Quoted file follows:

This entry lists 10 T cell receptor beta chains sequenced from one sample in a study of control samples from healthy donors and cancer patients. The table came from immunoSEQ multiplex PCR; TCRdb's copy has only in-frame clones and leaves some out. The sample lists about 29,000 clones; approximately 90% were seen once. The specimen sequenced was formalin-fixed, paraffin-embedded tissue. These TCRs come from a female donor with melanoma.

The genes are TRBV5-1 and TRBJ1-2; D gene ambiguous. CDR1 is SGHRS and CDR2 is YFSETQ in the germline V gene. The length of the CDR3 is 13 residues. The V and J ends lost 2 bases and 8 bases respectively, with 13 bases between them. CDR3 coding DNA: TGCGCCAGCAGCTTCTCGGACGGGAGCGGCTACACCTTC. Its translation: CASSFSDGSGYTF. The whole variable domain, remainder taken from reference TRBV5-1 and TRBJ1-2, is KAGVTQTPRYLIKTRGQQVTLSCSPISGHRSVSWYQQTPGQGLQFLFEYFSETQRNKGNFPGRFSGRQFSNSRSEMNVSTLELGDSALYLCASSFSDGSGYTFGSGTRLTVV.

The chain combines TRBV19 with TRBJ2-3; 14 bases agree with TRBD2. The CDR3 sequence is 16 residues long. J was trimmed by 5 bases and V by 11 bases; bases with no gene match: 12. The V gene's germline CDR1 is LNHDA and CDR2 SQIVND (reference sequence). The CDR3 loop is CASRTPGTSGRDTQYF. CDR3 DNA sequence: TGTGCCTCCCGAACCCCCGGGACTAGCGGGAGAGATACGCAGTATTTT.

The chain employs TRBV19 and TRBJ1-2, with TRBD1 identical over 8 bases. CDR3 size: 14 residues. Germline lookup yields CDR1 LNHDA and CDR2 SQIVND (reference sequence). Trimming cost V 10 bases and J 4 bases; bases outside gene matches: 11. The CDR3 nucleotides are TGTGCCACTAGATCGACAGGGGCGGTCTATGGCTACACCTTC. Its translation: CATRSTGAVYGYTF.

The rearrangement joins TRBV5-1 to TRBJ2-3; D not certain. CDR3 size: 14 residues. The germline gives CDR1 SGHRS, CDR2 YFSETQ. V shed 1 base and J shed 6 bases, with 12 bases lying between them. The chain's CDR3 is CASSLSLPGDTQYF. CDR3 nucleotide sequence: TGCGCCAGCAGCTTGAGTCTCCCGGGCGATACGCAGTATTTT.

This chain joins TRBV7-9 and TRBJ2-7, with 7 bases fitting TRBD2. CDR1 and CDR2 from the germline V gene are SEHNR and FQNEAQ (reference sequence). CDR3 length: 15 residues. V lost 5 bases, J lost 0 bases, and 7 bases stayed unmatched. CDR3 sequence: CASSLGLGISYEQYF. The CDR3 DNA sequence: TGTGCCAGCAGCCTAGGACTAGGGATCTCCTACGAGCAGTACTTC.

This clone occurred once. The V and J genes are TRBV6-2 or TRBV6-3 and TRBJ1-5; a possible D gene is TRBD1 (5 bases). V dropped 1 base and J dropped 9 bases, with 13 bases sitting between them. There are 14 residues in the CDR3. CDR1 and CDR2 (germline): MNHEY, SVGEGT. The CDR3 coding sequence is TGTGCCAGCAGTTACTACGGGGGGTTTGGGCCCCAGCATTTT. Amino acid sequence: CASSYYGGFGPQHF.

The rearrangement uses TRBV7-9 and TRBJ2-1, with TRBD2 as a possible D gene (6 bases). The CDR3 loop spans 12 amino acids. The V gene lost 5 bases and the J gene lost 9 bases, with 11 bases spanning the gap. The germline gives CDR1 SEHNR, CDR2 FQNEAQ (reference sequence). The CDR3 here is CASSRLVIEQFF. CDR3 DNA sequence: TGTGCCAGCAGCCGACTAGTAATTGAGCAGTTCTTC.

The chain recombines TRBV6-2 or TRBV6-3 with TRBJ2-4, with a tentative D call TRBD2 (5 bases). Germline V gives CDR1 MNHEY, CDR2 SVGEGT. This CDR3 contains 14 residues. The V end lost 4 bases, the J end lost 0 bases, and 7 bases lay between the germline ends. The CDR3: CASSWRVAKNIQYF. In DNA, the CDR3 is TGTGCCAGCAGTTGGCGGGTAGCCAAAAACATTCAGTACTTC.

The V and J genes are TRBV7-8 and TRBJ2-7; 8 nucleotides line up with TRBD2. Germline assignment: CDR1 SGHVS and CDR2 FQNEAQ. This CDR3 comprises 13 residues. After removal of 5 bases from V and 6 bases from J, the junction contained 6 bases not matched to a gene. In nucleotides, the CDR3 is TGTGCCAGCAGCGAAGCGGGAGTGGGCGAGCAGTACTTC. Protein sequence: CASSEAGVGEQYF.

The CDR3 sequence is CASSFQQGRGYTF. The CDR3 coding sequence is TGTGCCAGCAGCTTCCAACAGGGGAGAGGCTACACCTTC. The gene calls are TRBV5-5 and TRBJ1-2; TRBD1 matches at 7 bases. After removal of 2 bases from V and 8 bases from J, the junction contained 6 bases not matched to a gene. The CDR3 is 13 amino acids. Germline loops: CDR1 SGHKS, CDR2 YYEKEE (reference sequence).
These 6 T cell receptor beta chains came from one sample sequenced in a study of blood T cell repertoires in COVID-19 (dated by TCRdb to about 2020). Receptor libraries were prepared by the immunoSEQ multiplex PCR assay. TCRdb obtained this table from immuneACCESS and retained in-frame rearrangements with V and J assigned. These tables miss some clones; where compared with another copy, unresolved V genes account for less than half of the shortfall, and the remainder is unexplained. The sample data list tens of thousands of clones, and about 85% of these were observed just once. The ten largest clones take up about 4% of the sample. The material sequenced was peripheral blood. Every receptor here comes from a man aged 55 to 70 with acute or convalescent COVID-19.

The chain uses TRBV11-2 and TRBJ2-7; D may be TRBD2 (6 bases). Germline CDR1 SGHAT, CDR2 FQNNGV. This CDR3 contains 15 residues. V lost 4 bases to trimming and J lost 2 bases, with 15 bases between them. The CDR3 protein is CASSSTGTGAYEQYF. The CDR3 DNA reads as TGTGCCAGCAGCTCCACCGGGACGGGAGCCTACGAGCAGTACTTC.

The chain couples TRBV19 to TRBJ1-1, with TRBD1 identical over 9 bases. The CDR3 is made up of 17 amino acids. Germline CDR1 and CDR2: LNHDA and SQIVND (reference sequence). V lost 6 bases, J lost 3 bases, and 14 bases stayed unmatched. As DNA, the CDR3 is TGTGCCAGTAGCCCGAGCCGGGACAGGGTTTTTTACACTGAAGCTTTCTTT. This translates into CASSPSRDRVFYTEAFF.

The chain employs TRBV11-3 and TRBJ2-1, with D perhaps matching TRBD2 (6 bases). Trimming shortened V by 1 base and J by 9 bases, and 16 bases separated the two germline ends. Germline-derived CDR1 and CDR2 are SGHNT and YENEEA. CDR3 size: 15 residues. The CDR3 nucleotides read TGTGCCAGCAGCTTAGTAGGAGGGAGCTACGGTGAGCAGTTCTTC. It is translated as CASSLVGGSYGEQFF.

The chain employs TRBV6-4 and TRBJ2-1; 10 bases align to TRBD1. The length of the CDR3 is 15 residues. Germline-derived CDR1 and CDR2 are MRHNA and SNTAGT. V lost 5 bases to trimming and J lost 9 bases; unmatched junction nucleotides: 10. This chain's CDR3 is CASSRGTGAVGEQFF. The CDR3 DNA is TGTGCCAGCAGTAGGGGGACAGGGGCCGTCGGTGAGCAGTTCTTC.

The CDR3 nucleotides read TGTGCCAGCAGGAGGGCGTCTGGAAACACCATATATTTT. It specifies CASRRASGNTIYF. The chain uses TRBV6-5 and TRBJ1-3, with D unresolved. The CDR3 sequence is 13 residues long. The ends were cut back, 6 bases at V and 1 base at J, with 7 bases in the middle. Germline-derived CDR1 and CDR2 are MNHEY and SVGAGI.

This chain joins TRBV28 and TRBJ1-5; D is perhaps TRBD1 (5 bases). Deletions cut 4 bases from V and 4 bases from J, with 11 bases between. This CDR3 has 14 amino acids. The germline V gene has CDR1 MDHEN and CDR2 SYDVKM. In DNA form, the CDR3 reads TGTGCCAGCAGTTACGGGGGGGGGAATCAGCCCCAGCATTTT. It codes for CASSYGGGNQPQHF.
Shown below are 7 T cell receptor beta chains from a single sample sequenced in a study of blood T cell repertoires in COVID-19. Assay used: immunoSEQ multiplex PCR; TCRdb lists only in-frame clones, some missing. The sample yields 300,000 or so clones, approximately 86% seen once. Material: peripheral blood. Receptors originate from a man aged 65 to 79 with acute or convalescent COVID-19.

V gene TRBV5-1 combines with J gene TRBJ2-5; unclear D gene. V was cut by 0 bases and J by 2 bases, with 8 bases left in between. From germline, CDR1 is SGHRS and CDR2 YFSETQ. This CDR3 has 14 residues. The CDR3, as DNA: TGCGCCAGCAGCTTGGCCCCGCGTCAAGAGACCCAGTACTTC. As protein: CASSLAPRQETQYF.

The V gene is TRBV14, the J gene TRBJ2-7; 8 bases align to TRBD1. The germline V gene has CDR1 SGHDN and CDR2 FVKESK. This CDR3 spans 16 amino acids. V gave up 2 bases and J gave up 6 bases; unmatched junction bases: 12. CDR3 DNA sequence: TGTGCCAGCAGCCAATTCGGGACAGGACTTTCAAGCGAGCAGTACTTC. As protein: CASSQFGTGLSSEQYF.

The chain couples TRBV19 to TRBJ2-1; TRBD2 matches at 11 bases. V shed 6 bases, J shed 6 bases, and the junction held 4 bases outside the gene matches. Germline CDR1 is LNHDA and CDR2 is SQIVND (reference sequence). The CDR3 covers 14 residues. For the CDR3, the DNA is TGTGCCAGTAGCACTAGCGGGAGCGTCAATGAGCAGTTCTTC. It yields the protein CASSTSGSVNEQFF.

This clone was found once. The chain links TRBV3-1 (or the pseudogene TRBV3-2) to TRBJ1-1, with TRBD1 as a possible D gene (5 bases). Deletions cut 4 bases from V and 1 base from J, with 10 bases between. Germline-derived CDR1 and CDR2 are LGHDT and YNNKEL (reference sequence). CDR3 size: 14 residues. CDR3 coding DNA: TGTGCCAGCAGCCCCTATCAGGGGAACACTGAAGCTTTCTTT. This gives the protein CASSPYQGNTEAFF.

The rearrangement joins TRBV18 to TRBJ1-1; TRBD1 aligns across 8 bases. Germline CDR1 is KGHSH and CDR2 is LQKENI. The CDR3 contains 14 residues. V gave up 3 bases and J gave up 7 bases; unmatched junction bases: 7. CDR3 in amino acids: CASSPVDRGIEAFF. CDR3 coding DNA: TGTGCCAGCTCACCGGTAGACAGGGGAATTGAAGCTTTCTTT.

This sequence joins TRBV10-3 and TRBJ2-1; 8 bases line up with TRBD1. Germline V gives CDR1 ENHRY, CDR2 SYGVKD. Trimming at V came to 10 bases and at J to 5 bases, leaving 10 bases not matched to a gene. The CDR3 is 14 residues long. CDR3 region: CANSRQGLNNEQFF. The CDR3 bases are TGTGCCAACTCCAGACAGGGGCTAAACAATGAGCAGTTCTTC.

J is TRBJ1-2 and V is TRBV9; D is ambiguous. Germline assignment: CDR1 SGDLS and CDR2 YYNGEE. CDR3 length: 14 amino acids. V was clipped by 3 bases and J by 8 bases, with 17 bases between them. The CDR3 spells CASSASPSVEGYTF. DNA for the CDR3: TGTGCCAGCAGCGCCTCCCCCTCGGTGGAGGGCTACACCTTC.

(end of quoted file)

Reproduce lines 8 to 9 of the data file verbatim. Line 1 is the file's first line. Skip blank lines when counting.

The rearrangement uses TRBV7-9 and TRBJ2-1, with TRBD2 as a possible D gene (6 bases). The CDR3 loop spans 12 amino acids. The V gene lost 5 bases and the J gene lost 9 bases, with 11 bases spanning the gap. The germline gives CDR1 SEHNR, CDR2 FQNEAQ (reference sequence). The CDR3 here is CASSRLVIEQFF. CDR3 DNA sequence: TGTGCCAGCAGCCGACTAGTAATTGAGCAGTTCTTC.

The chain recombines TRBV6-2 or TRBV6-3 with TRBJ2-4, with a tentative D call TRBD2 (5 bases). Germline V gives CDR1 MNHEY, CDR2 SVGEGT. This CDR3 contains 14 residues. The V end lost 4 bases, the J end lost 0 bases, and 7 bases lay between the germline ends. The CDR3: CASSWRVAKNIQYF. In DNA, the CDR3 is TGTGCCAGCAGTTGGCGGGTAGCCAAAAACATTCAGTACTTC.